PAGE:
This is the first entry in a new series of posts called "From the Archives." They will be pulled from Murphy's many years of monthly Banjo Newsletter columns. Some of these are collected in her book ...and there you have it! This excerpt comes from the very first column she wrote in June of 1983. [Editor's note: I was five at the time. She was younger than I am now! Yikes! -Casey]
2:30 I leave our house on the outskirts of the Hawthorne, Florida, metropolis and head toward Gainesville, where I teach at Modern Music Workshop. Do I have everything? Two notebooks---one for book-keeping, one for writing down snatches of songs that might occur on the twenty-minute drive to and from Gainesville (the ones I jot down at night are the best---car weaving from one side of the road to the other---pen weaving from one side of the paper to the other as I try to write in the dark). [Editor's note: and we think texting and driving is dangerous?!] Cassette of Ralph Stanley to listen to in case someone doesn't show up. Pocketbook. Checkbook. Money. Banjo? Banjo! Expletive deleted.
As I turn the car around and had back home, I remark to myself that this happens only about twice a year, and why does it have to happen today when I'm late already?
Five minutes later, banjo safely ensconced behind the seat of my 1971 Pinto with the bumper sticker that reads, "Scruggs Do It Earlier," I am on my way. [Editor's Note: If anyone has ever seen an actual bumper sticker that says that, please let us know.]
I arrive at the studio right at 3:00 to find my first student waiting. I teach ten students a day, two days each week, running half-hour lessons back-to-back from 3:00 to 8:00 p.m.
3:00 My first student is Freddy. He is seven years old and has been taking banjo for nine months. He has an El Cheapo banjo which we have to capo up to the fifth fret in order for him to reach the fingerboard. Freddy started with me and can play nine songs: Banjo in the Hollow, Cripple Creek, Cumberland Gap, and so forth. For today he was to learn the second phrase of the low break to Foggy Mountain Breakdown---that's the E-minor part.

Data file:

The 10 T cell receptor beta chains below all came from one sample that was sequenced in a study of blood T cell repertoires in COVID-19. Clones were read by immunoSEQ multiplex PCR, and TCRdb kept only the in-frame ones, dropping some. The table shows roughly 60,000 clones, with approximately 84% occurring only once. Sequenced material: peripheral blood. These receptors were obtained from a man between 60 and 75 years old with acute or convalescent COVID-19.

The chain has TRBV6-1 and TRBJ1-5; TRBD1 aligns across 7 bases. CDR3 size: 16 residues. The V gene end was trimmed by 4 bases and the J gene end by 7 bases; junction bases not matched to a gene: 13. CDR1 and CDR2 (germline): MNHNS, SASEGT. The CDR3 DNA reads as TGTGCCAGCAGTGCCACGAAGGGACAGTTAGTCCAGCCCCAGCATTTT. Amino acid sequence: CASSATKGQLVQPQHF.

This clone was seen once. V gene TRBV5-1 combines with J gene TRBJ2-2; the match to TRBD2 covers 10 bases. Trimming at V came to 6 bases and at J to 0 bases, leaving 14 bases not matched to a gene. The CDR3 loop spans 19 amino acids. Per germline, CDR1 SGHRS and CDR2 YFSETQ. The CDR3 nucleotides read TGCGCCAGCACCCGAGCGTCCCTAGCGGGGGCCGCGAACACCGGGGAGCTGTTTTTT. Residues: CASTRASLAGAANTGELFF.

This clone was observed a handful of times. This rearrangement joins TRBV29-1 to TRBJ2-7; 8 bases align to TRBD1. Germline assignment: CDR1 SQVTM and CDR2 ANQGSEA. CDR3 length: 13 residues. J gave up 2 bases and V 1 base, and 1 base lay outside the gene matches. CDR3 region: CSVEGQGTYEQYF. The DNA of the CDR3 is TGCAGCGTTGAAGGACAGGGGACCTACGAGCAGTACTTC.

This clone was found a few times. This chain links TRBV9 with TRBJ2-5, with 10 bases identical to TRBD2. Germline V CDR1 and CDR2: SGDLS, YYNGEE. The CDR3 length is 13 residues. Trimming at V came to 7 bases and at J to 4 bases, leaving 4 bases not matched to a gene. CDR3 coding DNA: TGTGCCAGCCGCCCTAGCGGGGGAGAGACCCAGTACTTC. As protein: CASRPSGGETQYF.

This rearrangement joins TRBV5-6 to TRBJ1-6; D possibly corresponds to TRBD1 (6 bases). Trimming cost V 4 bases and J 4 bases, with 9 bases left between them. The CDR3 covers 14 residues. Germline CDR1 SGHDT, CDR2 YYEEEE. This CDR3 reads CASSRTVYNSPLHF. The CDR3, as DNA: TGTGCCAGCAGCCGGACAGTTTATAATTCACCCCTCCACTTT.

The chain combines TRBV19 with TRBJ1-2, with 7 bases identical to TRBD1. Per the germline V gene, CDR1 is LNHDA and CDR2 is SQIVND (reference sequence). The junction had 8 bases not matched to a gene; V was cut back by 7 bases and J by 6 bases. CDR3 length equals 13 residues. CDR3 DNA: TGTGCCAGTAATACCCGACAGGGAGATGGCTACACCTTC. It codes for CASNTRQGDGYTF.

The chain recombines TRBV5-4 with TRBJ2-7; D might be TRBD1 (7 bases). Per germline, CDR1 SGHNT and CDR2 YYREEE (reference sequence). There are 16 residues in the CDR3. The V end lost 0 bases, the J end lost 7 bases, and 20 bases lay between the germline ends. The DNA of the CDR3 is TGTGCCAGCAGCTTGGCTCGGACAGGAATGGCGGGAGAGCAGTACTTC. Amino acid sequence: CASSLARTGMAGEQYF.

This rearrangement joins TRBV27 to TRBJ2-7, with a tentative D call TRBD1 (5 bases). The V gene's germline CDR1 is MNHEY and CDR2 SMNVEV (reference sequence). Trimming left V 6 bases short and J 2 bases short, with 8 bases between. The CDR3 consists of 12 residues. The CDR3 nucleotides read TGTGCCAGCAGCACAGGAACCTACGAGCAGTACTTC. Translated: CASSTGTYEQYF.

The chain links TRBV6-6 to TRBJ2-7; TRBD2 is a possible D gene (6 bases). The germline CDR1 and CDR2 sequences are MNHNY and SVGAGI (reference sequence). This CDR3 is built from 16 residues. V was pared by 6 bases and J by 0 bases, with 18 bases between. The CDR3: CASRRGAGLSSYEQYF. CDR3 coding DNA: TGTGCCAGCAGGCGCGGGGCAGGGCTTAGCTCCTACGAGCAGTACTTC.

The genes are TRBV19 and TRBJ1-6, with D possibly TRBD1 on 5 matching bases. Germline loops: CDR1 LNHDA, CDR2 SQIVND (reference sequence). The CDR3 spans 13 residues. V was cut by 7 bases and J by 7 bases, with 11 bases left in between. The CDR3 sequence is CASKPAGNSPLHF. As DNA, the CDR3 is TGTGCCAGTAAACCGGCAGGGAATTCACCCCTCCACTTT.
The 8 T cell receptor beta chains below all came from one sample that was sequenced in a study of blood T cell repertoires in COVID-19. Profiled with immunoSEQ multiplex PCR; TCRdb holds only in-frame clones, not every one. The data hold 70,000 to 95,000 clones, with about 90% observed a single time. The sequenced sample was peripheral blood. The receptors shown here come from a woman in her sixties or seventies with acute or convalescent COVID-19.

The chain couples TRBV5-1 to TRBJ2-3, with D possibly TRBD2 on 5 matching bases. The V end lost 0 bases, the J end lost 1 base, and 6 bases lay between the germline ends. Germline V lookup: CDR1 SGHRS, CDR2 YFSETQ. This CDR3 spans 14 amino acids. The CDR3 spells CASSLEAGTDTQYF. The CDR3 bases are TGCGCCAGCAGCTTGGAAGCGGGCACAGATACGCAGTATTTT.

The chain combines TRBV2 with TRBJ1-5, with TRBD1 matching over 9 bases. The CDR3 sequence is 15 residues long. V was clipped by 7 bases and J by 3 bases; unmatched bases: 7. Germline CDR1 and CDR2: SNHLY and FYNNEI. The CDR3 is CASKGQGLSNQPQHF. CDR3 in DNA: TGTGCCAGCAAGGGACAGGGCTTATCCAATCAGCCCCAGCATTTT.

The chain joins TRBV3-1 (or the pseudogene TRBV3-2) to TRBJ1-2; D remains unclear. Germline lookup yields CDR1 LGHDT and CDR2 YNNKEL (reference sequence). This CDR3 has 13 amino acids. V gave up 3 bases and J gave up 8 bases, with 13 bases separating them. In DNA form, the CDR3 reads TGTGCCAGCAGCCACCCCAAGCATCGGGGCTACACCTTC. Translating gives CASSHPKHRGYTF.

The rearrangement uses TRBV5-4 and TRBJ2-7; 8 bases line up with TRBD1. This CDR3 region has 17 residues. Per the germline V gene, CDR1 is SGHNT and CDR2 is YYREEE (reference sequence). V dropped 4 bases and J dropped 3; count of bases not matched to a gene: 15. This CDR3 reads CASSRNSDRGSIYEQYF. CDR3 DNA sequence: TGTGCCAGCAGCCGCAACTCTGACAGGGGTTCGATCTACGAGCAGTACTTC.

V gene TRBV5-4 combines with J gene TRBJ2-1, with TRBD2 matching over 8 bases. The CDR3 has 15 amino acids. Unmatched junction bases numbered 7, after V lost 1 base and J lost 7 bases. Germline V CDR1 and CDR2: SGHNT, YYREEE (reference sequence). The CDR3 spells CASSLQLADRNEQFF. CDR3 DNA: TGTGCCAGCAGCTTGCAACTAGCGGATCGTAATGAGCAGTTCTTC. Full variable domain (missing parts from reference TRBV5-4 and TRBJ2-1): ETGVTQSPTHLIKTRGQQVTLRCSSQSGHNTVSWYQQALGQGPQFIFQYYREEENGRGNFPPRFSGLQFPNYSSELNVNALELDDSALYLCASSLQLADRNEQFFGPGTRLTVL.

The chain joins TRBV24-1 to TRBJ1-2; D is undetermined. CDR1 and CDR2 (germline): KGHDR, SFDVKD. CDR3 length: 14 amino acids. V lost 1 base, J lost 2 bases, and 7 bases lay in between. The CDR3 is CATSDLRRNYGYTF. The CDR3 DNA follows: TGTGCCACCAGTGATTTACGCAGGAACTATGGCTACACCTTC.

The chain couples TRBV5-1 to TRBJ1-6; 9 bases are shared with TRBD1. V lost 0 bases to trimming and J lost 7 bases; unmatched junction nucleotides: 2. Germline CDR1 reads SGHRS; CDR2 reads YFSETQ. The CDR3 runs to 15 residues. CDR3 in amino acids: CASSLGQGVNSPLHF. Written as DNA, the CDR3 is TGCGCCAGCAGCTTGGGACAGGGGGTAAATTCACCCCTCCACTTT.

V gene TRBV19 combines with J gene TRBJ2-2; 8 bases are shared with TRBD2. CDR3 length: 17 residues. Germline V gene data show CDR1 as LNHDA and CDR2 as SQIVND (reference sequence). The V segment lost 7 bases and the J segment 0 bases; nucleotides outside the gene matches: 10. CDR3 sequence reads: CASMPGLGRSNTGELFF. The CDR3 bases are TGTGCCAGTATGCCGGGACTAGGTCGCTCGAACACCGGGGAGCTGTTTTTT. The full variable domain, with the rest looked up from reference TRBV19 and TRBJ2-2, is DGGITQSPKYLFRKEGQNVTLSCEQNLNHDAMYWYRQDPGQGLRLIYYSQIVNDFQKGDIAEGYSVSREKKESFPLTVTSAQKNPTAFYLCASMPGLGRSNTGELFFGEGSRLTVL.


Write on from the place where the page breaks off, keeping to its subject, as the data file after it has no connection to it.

We tune up and he plays Foggy Mountain Breakdown. he does a good job and I can tell he has put in a lot of time practicing. You can always tell. I remind him again to be sure to use his thumb the second time he does the FMB hammer-on. We go over that a few times, and then I record the last phrase of the tune for him. I don't use tab, so I play the tune onto a cassette tape and explain it note-for-note. Then I play the whole tune slowly so that he can play along. We spend the rest of the time playing together, with me on guitar. I am amazed at how well he can play--not perfectly, but he seems to have the knack. Then the time is up. See you next week, Freddy.
3:30 My next student is Mary McEntyre. She doesn't show up. She does that a lot.
4:00 My next student is Bill. He is a transfer from another teacher who taught strictly by tab. This is his second lesson with me. Hill knows a lot of songs, but he plays too fast and his playing is really sloppy---I've told him so. But I've learned that it's best not to try to correct the tunes a student already knows. Instead, we start on new ones, get them right, and hope that the new technique transfers. I had put down Groundspeed for him last week; it was his first experience learning from tape. "Did you have any trouble?" I ask. "No." he says. "Okay," I say. "We'll see." he has learned all the notes, and can play them, not as cleanly as I would like but okay. I correct his right hand fingering on all those "G" positions moving down the neck. For next week, what shall we do? "Do you know Cumberland Gap?" "Yes." "Then, for next week we'll do Sally Goodwin." (I'm to find out later that he only meant he knew the low break to Cumberland Gap---not the high break, which is essential to learning Sally Goodwin. This will result in a frantic phone call to me late one night---"I can't get it!"---whereupon I will talk him through Sally Goodwin over the phone, and listen to him play until he gets it right. Fortunately, it's on his nickel. See you later Bill. [Editor's note: You can tell these were Murphy's early days of teaching. These days she won't give Sally Goodwin to anyone unless they've been taking from her for years!]
Tune in next week for more of Murphy's exciting adventures in banjo teaching!
I love Murphy’s book! Should be required reading for all banjo students.(Note, this was an unsolicited plug!).
I think you should give more exerpts from your book, and it would be interesting to know what methods you have changed over the years. I re-read your book last summer, and I was shocked to learn how hard it was to teach improvising.
“Well I had a piece a pie and I had a piece of puddin’ and I gave it all away just to be with Sally Goodin’…” And what a great tune it is too!
I agree it should be required reading at least for Murphy Method students. I am on my 2nd time reading through it.
i think she should have left student mary’s last name out of this. Very unprofessional.